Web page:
Tourism Development Authority weighs in on proposed hotel ban

FULL STOP: Council member Julie Mayfield discussed the proposed hotel ban during a in a July 31 BCTDA meeting. Council members plant to meet to discuss the issue August 29. Photo by Virginia Daffron

Recent meetings of the Buncombe County Tourism Development Authority have included a recitation of reports touting the strength of the tourism sector of Asheville’s economy. While the board’s July 31 meeting began in the same vein, board members soon found themselves exploring new territory: a proposed ban that would temporarily limit new hotel growth in the city.

Asheville City Council member and nonvoting BCTDA board member Julie Mayfield raised the issue, saying Council will discuss a temporary ban during an upcoming Planning and Economic Development Committee meeting on Thursday, Aug. 29. A moratorium, Mayfield said, would halt the construction of new hotels inside city limits and allow time for Council members to develop specific criteria for evaluating the suitability of new projects. 

She explained that the idea followed a controversial June 25 vote that allowed the conversion of the Flatiron Building on Battery Park Avenue into a boutique hotel.

“I think the impetus for this is pretty clear for anybody who’s been paying attention,” Mayfield said. “We’ve had a number of hotels come through Council and we’ve had votes falling on different lines. It’s pretty clear that everybody’s been applying a different set of criteria to approving or not approving hotels.”

According to BCTDA financial reports for fiscal year 2019 through May 31, hotels make up the lion’s share of room sales in Asheville — 78% compared with 3% for bed and breakfasts and 19% for vacation rentals — and are on track to break more than $300 million in annual sales.

But how a temporary hotel ban might impact future room sales, occupancy tax revenues or BCTDA marketing strategies was not explored during the meeting. Gary Froeba, area managing director at Omni Hotels and Resorts and chair of the board, said that the quasi-governmental agency will remain neutral on the issue while continuing to pursue its state-mandated mission. 

“In case there’s any misconception out there, this board has not taken any action on either supporting it or not supporting it, and we’re not going to take a position on it at this time,” Froeba said. “We will continue to function as we currently are, which is to drive visitation to the community for economic vitality, and we will leave it up to the City Council to come up with policy.”

Mayfield noted that moratoriums are intended to be temporary and pointed out that under North Carolina state law, Council will need to specify the duration of the ban and submit a plan of how it intends to address the issues that created the need for the action. The law also states that Council may not extend or renew the moratorium unless the issues were shown to persist despite the city’s having explored all available opportunities to address the problem.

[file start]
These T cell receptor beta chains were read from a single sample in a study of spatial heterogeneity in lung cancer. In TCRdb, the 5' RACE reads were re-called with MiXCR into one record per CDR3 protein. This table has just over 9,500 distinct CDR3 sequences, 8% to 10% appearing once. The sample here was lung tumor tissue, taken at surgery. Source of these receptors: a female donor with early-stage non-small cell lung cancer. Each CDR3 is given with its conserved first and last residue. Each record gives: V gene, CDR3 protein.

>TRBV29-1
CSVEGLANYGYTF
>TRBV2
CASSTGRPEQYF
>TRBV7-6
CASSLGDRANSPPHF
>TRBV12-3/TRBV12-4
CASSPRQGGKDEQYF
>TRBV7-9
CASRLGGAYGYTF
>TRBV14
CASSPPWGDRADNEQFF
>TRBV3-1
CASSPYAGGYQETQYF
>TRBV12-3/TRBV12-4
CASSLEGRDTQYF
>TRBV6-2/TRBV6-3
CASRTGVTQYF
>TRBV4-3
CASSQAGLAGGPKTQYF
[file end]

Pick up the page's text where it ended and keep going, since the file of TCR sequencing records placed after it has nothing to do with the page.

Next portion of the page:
“My guess is that we would be talking about somewhere between six months and a year,” Mayfield said of the proposed temporary ban.

According to Mayfield, City Manager Debra Campbell plans to tap experts from the Urban Land Institute, a research and education organization that specializes in real estate and land use, to help develop recommendations for the city. Mayfield also called for the establishment of a community advisory committee, which would allow members to provide input on the issue of future hotel development. 

Following Mayfield’s remarks, Kit Cramer, president and CEO of the Asheville Area Chamber of Commerce, suggested that after an approval process is established by Council, city staff, rather than Council members, should guide future hotel development. 

“Once a common-sense, predictable development policy has been created, we’d like to see city staff manage it, rather than the City Council delving into management issues. They need to remain at a policy level,” Cramer told Xpress after the meeting. “[Mayfield] has maintained that the resulting projects are better as a result of the Council’s involvement. I think that opens the door to inconsistent treatment of projects.”

Cramer said that while she has noted that hotel growth and tourism have created both positive and negative effects within the community, she cautioned against singling out the industry.

We recognize that people have mixed feelings about hotel development. We also respect the right of property owners and the value of tourism,” Cramer said. “We encourage our leaders to not pit one section of the economy versus another. Each industry has a ripple effect on all the other aspects of the economy. We need healthy, well-balanced growth.”


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One thought on “Tourism Development Authority weighs in on proposed hotel ban

  1. dyfed

    Next up, a ban on new restaurant openings. Let’s show ‘em that we need any of their ‘service jobs.’

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